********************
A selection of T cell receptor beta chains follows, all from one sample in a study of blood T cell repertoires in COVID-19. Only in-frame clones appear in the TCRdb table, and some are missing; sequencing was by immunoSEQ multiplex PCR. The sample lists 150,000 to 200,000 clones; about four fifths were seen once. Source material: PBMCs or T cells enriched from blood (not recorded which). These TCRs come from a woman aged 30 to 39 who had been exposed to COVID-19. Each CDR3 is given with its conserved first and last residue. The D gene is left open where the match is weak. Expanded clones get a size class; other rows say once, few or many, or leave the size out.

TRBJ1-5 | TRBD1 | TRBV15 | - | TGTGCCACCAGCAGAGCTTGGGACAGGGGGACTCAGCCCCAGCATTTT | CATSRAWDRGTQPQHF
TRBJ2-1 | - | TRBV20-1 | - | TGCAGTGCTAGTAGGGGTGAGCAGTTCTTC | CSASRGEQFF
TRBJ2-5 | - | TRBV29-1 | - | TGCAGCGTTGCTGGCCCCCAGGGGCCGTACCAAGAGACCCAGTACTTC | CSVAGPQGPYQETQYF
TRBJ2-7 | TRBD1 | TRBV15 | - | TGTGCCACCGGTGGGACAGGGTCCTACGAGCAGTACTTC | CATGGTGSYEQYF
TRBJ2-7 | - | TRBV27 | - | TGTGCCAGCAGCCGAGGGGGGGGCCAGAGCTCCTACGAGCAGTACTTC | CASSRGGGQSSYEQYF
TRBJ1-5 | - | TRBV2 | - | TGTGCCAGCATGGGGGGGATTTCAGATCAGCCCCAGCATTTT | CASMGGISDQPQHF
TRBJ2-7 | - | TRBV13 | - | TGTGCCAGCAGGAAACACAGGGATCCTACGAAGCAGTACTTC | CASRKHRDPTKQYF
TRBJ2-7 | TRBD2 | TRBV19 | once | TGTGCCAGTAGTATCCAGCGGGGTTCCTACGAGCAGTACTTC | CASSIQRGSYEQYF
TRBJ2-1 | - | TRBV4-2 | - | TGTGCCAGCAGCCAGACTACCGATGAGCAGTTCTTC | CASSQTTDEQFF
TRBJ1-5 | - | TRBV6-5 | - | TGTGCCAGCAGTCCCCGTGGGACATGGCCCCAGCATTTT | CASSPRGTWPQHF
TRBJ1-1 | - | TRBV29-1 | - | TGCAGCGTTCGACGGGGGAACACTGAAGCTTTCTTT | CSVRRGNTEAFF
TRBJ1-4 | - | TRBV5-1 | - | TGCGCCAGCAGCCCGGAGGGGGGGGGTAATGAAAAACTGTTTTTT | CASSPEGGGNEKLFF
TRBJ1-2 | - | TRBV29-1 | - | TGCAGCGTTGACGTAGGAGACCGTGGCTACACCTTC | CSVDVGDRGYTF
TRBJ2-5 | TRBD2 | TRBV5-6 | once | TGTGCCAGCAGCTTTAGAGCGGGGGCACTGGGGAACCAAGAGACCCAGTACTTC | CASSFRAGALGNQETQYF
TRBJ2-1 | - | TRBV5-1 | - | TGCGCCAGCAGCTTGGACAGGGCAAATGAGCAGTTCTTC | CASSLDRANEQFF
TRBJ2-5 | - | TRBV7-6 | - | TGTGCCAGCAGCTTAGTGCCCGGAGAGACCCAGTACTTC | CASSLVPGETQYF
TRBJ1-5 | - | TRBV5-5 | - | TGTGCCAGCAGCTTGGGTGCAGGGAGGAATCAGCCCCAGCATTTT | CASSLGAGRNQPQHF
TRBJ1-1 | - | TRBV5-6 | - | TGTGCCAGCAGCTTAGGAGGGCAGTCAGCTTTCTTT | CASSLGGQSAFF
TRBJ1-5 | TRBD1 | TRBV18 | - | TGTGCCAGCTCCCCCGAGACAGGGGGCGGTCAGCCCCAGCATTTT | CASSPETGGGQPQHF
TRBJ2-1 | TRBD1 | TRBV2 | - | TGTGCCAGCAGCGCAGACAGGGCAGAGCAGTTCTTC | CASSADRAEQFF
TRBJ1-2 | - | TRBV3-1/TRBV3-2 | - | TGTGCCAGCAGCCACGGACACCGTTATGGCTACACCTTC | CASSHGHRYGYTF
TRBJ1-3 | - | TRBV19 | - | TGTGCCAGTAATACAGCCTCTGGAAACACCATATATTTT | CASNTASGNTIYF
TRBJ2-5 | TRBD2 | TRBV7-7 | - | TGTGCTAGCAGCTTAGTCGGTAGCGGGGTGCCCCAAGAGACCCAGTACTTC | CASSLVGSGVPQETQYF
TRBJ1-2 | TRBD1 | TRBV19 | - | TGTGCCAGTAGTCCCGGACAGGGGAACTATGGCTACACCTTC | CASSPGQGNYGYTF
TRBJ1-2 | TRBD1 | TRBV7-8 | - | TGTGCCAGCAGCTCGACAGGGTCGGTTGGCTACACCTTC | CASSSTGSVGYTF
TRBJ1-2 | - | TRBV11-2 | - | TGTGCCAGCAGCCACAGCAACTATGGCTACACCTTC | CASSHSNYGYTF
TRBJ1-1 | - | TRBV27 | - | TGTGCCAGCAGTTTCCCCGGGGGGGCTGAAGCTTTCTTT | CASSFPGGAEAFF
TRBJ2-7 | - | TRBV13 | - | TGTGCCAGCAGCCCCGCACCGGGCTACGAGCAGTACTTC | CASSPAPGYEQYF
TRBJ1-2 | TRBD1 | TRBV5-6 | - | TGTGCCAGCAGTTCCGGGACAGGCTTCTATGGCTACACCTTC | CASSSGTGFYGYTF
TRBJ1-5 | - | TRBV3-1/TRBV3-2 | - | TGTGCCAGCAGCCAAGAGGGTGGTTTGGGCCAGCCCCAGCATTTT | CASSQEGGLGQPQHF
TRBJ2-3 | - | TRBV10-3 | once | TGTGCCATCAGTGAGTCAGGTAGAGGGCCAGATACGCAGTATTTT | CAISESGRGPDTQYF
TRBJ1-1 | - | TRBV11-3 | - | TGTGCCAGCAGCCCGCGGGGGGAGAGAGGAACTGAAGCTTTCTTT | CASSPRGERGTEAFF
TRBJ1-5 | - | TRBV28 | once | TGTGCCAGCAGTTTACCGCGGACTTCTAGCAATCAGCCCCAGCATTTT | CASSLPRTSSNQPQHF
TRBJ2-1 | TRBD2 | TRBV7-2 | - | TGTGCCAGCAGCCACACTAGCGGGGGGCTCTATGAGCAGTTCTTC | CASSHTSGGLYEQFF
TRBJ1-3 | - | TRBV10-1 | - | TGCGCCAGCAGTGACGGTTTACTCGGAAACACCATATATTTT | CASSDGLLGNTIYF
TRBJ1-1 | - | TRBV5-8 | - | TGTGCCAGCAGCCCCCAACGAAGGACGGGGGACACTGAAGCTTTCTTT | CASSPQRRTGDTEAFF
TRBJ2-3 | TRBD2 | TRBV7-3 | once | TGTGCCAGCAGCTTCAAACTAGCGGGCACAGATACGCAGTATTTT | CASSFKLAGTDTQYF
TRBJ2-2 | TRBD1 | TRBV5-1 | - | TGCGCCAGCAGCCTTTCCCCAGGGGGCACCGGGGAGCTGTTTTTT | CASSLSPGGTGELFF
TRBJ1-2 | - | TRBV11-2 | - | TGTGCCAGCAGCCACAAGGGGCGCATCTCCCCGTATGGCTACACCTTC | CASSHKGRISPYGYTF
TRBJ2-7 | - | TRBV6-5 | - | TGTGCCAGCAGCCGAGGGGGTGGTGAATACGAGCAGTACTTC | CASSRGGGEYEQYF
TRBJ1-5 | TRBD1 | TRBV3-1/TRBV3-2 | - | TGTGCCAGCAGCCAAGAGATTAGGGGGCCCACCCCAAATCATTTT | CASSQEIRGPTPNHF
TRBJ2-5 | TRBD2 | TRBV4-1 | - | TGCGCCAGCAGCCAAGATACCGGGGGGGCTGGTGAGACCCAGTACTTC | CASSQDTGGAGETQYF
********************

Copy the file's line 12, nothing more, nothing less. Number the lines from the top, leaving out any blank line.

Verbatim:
TRBJ1-1 | - | TRBV29-1 | - | TGCAGCGTTCGACGGGGGAACACTGAAGCTTTCTTT | CSVRRGNTEAFF